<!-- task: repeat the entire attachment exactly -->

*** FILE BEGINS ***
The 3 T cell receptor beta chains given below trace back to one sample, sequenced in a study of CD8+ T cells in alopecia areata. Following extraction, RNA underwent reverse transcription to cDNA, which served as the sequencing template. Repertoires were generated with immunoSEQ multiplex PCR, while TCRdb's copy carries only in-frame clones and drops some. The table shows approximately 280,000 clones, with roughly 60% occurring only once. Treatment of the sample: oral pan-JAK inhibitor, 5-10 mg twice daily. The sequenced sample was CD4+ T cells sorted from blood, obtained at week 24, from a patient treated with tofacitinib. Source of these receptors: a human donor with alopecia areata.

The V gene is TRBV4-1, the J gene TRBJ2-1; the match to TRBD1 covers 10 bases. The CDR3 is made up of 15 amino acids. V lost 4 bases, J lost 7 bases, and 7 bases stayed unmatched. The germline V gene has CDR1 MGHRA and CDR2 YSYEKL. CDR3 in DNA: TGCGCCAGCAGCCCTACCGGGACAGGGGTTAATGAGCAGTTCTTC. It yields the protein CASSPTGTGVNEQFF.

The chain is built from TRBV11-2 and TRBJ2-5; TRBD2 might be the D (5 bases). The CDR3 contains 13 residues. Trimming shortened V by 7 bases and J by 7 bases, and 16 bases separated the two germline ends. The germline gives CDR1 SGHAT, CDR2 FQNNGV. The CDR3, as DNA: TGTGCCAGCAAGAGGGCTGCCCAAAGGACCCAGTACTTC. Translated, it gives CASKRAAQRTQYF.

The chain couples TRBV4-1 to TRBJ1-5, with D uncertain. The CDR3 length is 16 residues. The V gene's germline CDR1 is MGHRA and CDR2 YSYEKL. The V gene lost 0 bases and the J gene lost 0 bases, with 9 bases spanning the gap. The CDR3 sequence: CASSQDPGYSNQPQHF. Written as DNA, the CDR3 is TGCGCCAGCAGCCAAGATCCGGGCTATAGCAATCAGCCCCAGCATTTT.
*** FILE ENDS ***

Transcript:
The 3 T cell receptor beta chains given below trace back to one sample, sequenced in a study of CD8+ T cells in alopecia areata. Following extraction, RNA underwent reverse transcription to cDNA, which served as the sequencing template. Repertoires were generated with immunoSEQ multiplex PCR, while TCRdb's copy carries only in-frame clones and drops some. The table shows approximately 280,000 clones, with roughly 60% occurring only once. Treatment of the sample: oral pan-JAK inhibitor, 5-10 mg twice daily. The sequenced sample was CD4+ T cells sorted from blood, obtained at week 24, from a patient treated with tofacitinib. Source of these receptors: a human donor with alopecia areata.

The V gene is TRBV4-1, the J gene TRBJ2-1; the match to TRBD1 covers 10 bases. The CDR3 is made up of 15 amino acids. V lost 4 bases, J lost 7 bases, and 7 bases stayed unmatched. The germline V gene has CDR1 MGHRA and CDR2 YSYEKL. CDR3 in DNA: TGCGCCAGCAGCCCTACCGGGACAGGGGTTAATGAGCAGTTCTTC. It yields the protein CASSPTGTGVNEQFF.

The chain is built from TRBV11-2 and TRBJ2-5; TRBD2 might be the D (5 bases). The CDR3 contains 13 residues. Trimming shortened V by 7 bases and J by 7 bases, and 16 bases separated the two germline ends. The germline gives CDR1 SGHAT, CDR2 FQNNGV. The CDR3, as DNA: TGTGCCAGCAAGAGGGCTGCCCAAAGGACCCAGTACTTC. Translated, it gives CASKRAAQRTQYF.

The chain couples TRBV4-1 to TRBJ1-5, with D uncertain. The CDR3 length is 16 residues. The V gene's germline CDR1 is MGHRA and CDR2 YSYEKL. The V gene lost 0 bases and the J gene lost 0 bases, with 9 bases spanning the gap. The CDR3 sequence: CASSQDPGYSNQPQHF. Written as DNA, the CDR3 is TGCGCCAGCAGCCAAGATCCGGGCTATAGCAATCAGCCCCAGCATTTT.